‘Big Fish’ based on the novel by Daniel Wallace is the latest from director Tim Burton and it’s his most accessible movie yet. While the plot is populated with the assorted anomalies we’ve come to expect from Burton’s mind, they don’t overpower the story. Burton sets aside his darker side and comes up with a sweet and emotional movie to soak up in this season of blockbuster Christmas churn.
‘Big Fish’ is a rich and deep story of William Bloom a son, portrayed by Billy Crudup who tries to connect with Albert Finney as his estranged father when his Dad’s health takes a turn for the worse. The plot provides the framework for the Senior Ed Bloom to recount the events of his life which are a series of tall tales as told from the young Ed Bloom’s perspective, about a time and a place where ‘Big Fish’ swim free.
Ewan MacGregor is a natural as the young Ed Bloom, once more playing the cheeky chap with the magic glint in his eyes that he’s been cast in since his early appearance in ‘Lipstick on your Collar’. In Ed Bloom’s world the skies the limit and anything can be made possible with enough determination and will power, and this is proven time and again, as we watch Bloom’s story evolve through the ages.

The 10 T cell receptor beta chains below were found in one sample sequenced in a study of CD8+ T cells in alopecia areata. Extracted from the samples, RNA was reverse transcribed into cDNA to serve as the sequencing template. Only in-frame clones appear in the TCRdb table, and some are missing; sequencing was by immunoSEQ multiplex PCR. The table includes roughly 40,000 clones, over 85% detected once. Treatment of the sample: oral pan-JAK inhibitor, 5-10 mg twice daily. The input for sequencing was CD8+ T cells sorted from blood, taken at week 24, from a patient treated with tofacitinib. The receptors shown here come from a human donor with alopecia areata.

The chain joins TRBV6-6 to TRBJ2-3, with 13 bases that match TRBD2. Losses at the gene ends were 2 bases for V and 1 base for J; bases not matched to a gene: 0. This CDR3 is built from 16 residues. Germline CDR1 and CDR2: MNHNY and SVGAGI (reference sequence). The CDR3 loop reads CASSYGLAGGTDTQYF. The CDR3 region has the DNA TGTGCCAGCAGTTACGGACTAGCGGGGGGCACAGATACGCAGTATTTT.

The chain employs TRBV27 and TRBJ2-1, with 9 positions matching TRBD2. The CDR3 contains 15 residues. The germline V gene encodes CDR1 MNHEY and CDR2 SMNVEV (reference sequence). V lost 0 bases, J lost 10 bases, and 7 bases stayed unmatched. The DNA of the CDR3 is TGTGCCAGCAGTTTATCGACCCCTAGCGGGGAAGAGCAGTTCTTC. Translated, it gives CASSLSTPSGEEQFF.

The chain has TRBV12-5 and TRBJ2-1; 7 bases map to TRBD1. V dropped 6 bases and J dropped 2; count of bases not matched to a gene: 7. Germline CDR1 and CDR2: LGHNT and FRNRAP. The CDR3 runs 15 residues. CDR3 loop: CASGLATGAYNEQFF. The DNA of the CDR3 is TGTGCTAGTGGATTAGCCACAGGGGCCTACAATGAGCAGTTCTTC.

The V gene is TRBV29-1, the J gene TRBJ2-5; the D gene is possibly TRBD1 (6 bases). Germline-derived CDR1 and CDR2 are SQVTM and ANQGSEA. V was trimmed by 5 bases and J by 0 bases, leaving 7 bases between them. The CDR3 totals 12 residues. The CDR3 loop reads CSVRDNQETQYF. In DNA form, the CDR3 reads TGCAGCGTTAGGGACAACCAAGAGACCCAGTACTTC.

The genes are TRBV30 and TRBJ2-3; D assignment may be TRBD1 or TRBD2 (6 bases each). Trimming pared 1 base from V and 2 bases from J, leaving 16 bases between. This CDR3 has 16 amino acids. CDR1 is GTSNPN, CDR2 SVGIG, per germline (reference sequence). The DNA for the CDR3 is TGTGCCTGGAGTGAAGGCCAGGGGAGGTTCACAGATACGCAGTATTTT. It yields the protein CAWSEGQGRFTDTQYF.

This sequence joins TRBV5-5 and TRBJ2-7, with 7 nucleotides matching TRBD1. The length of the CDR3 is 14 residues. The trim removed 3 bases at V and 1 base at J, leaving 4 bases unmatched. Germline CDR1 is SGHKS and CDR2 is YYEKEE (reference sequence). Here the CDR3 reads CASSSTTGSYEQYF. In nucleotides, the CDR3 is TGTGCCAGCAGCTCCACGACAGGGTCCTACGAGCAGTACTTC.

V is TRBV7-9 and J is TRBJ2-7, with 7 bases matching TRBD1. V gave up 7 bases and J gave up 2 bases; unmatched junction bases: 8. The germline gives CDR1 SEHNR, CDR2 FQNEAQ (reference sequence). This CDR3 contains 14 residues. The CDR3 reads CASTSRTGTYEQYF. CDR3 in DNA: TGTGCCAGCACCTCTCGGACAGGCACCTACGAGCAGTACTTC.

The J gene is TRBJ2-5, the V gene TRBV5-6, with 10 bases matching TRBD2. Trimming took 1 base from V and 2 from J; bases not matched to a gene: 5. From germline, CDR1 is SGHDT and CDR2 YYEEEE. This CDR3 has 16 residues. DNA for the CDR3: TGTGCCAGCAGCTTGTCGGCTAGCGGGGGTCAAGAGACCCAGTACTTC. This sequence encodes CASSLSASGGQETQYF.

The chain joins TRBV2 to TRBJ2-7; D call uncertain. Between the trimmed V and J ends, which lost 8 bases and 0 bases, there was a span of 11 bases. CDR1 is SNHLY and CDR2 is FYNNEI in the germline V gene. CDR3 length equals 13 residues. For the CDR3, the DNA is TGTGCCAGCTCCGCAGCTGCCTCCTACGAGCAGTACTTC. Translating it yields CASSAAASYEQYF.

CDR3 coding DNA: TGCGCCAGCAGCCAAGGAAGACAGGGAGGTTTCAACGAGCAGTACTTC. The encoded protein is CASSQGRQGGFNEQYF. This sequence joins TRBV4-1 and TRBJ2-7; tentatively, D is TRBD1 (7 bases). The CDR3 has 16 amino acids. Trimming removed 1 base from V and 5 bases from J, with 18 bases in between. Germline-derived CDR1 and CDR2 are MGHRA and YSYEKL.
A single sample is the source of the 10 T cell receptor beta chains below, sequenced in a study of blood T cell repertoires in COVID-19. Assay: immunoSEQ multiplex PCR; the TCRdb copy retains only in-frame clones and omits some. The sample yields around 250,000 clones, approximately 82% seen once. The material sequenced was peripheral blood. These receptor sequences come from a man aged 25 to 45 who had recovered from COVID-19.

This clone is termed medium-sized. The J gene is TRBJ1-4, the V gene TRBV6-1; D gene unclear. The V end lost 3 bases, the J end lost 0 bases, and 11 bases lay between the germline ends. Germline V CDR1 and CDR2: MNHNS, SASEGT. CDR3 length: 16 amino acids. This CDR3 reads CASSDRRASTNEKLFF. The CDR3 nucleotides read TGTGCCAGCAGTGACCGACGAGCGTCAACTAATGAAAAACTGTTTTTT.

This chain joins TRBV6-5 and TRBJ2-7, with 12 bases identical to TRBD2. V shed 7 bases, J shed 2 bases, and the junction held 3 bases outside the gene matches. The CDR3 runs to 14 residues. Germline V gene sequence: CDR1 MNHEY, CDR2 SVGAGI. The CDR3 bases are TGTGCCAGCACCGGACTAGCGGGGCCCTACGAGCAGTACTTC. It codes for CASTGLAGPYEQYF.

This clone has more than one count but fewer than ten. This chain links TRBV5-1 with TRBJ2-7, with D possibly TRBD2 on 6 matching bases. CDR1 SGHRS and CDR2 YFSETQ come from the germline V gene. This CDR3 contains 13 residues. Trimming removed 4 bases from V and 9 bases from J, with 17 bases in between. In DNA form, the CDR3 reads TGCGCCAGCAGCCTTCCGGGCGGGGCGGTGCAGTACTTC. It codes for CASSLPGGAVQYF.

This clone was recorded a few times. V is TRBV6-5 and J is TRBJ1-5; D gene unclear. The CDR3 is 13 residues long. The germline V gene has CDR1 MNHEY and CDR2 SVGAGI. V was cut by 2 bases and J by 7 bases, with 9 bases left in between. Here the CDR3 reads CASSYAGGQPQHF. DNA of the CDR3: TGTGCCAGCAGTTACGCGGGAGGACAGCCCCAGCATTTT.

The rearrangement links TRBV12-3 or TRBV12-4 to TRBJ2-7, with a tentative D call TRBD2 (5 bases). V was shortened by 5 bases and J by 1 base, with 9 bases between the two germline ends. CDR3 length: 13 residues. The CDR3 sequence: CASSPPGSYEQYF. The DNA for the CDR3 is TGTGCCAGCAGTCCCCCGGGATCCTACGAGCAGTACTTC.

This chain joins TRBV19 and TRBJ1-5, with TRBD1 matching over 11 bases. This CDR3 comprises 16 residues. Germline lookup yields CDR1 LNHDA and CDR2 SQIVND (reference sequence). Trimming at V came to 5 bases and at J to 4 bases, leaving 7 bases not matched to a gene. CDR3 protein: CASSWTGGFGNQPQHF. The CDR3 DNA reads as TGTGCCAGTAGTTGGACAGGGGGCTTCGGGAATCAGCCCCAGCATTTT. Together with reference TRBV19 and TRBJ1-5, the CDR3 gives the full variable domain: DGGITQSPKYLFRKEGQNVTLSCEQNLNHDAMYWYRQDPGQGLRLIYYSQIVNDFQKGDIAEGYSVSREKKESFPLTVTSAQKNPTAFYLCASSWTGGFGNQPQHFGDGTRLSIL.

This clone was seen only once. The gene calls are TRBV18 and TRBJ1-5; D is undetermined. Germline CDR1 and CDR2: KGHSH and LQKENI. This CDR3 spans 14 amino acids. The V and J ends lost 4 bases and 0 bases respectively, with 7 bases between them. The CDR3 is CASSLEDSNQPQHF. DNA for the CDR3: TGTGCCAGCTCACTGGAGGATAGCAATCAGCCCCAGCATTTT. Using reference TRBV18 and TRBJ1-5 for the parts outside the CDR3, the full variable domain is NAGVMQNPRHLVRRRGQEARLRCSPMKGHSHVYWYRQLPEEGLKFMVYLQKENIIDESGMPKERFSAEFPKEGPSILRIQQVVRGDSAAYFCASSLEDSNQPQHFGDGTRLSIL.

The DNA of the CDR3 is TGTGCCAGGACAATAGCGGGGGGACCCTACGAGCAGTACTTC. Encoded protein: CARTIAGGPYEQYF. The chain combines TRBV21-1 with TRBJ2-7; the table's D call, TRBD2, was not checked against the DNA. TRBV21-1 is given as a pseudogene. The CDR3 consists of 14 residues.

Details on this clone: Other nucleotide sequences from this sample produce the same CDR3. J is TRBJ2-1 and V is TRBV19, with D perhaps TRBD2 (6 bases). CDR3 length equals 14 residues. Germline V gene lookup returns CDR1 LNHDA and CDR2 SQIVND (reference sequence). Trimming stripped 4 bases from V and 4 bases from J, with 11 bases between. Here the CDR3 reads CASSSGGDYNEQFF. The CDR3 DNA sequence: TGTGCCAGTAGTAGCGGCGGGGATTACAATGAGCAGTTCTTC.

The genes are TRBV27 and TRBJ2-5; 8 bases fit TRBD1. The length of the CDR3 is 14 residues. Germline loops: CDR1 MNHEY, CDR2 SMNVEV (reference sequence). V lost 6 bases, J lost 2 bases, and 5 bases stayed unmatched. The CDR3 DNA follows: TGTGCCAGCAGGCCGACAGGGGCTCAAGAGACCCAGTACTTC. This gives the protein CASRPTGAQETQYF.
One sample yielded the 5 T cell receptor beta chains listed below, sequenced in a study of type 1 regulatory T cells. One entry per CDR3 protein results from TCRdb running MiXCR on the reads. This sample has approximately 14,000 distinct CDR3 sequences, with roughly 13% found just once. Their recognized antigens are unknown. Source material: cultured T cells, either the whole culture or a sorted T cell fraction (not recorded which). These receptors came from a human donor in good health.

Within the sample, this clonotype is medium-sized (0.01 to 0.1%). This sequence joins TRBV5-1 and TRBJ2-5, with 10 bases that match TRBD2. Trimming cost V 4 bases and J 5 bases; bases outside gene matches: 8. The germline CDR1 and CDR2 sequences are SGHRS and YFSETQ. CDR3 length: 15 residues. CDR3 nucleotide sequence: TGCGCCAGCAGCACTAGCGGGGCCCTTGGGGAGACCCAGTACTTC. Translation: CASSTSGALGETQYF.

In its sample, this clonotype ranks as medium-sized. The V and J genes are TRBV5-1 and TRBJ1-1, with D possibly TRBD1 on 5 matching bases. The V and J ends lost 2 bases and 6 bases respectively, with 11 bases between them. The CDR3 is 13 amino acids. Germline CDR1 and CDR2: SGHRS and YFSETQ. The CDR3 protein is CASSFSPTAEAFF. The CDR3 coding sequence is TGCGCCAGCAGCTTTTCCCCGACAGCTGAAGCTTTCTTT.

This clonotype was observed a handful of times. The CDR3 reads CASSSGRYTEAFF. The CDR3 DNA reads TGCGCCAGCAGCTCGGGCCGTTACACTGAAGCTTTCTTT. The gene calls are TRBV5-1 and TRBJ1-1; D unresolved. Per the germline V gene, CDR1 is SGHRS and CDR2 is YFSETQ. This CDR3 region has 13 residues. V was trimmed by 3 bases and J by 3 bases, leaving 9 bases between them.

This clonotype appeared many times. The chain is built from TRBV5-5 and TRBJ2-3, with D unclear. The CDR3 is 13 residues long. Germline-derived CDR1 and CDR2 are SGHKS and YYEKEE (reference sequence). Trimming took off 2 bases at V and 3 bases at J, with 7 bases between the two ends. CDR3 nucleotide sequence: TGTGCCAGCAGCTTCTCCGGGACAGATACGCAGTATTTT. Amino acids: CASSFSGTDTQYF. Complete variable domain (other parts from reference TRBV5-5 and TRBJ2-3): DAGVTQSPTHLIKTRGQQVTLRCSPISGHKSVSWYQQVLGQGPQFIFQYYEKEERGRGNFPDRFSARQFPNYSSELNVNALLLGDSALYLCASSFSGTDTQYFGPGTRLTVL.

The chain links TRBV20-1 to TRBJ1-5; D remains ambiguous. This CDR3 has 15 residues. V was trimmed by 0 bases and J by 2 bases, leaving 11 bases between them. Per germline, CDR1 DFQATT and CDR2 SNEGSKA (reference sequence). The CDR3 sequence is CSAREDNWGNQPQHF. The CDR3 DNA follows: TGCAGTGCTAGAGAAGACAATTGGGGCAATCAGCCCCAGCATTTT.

Along the road Bloom develops friendships with a real life giant which leads to them working with Danny Devito who is a ringleader of a traveling circus show. Ed Bloom sees his one true love during one of the best Matrix-esque freeze frame moments ever shown when he spies Alison Lohman in a blue dress across from him during the circus finale.
‘Big Fish’ has so much big name talent appearing throughout it that it’s hard to do them all justice. Suffice it to say the fables and tales unfold with folks like Jessica Lange, Robert Guillaume, and Steve Buscemi supporting the scenes no matter how tall they’re told. Burton even works in a role to cast his current girlfriend Helena Bonham Carter in as the mysterious witch who lives on the edge of the swamps of Spectre a town that never existed or does it?
The tall tales are the source of conflict between the Father and son. What the son and we come to realize is that his Dad is only being who he is. The son can continue his lifelong disappointment with a Father who would never stop telling tall tales, or embrace his Dad as the character he so often described and enjoy his ‘more interesting’ versions of events.
As a person who recently saw my own father survive a heart attack recently, ‘Big Fish’ expresses what too few of us understand in time. Glad that my Father recovered and is home for the holidays, For Movie Magazine this is Purple.
© 2003 - Purple - Air Date: 12/23/03
USA - 2003